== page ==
Restoration of the "Banner of Saint George"
The Banner of Saint George, dated at the end of the thirteenth century, is the oldest example of a flag made of silk and leather known in Italy. Originally preserved in Rome in the Basilica of San Giorgio al Velabro, where in the eighth century Pope Zachary had allocated the relic of the saint's skull, it was hung on a horizontal pole and displayed in civil and religious processions that marked the highlights of the life of the city.
The banner was probably commissioned by Jacopo Caetani Stefaneschi (Rome around 1270 - Avignon 1343), titular cardinal of the basilica of San Giorgio al Velabro from 1295 to 1301. It is made of thin red silk and adorned with embroidery and elements applied in silver leather, gilded and painted. It preserves traces of the representation of the most famous episode of the life of Saint George, taken from the Golden Legend of Jacopo da Varagine in the mid-thirteenth century: the killing of the dragon and the liberation of the princess. In the upper part, some original elements of the scene have been reconstructed: Saint George on horseback lands and pierces with a long spear a winged dragon in front of the princess, while in the distance, between the battlements of the towers of a stylized castle, the parents of the girl witness the scene. At the top, in the centre, there is the inscription in Gothic capital letters: "S (anctus) Geor (g) ius", while the lower hem ends with long rectangular stripes, or "tails", edged with trimmings of various colours. The refined manufacture of the figures on the red silk background, made with inserts of different coloured silk, originally allowed the vision of the scene from both sides. Transferred from the Velabro to the Vatican at the beginning of the twentieth century, the banner came to us thanks to the delicate conservative intervention it was subjected to at the Vatican Museums in 1934. The precious relic was donated to the Municipality of Rome in 1966 by Pope Paul VI, on the occasion of his official visit to the Capitol. In 1992 he was entrusted to the Superior Institute for Conservation and Restoration in Rome for a complex restoration.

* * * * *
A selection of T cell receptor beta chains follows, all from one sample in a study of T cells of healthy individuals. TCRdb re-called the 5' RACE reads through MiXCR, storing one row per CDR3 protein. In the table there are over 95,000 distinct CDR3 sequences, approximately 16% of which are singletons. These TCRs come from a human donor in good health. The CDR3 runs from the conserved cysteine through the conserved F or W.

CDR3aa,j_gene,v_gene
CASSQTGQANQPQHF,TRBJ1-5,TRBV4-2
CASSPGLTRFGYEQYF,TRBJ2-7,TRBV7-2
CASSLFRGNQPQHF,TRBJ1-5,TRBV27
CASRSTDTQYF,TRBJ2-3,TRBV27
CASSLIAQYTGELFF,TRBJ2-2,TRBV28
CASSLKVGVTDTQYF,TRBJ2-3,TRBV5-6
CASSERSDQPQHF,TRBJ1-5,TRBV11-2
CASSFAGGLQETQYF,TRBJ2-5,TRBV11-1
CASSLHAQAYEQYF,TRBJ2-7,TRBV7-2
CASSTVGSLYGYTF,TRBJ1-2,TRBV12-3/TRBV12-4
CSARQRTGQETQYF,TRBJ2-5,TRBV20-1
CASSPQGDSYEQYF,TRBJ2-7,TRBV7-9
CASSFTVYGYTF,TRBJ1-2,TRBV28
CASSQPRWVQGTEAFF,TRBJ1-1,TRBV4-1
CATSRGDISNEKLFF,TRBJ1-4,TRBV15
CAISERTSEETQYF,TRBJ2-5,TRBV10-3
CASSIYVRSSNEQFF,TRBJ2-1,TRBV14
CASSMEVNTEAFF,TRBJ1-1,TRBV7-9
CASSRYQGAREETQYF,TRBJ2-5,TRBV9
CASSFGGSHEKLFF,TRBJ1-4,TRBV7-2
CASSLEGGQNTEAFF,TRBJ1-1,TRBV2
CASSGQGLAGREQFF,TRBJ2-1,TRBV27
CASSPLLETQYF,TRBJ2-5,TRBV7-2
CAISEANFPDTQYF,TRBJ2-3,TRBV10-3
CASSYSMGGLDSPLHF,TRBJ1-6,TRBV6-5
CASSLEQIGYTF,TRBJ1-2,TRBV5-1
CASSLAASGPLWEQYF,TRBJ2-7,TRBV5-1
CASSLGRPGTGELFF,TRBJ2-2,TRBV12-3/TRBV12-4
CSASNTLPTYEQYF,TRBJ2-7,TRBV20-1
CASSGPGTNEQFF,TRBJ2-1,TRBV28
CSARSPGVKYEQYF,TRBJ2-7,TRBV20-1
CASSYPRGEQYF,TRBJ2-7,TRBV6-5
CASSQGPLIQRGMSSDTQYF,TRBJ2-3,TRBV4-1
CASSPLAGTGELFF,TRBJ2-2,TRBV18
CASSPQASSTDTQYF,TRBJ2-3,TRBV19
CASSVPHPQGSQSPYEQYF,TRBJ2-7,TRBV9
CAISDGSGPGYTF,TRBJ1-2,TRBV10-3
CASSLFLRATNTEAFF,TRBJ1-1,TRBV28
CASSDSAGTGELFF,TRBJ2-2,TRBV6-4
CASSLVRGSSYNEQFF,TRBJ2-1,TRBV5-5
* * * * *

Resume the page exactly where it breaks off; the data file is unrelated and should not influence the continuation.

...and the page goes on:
The restoration of the banner (measuring 420 cm x 280 cm) was carried out between 2002 and 2003 by the Superior Institute for Conservation and Restoration in Rome. The intervention was carried out by the restorer Natalia Maovatz, under the direction of Anna Mura Sommella and Rosalia Varoli Piazza.
The showcase containing it, specially designed for its conservation, was made in 2014 by the Goppion company in Milan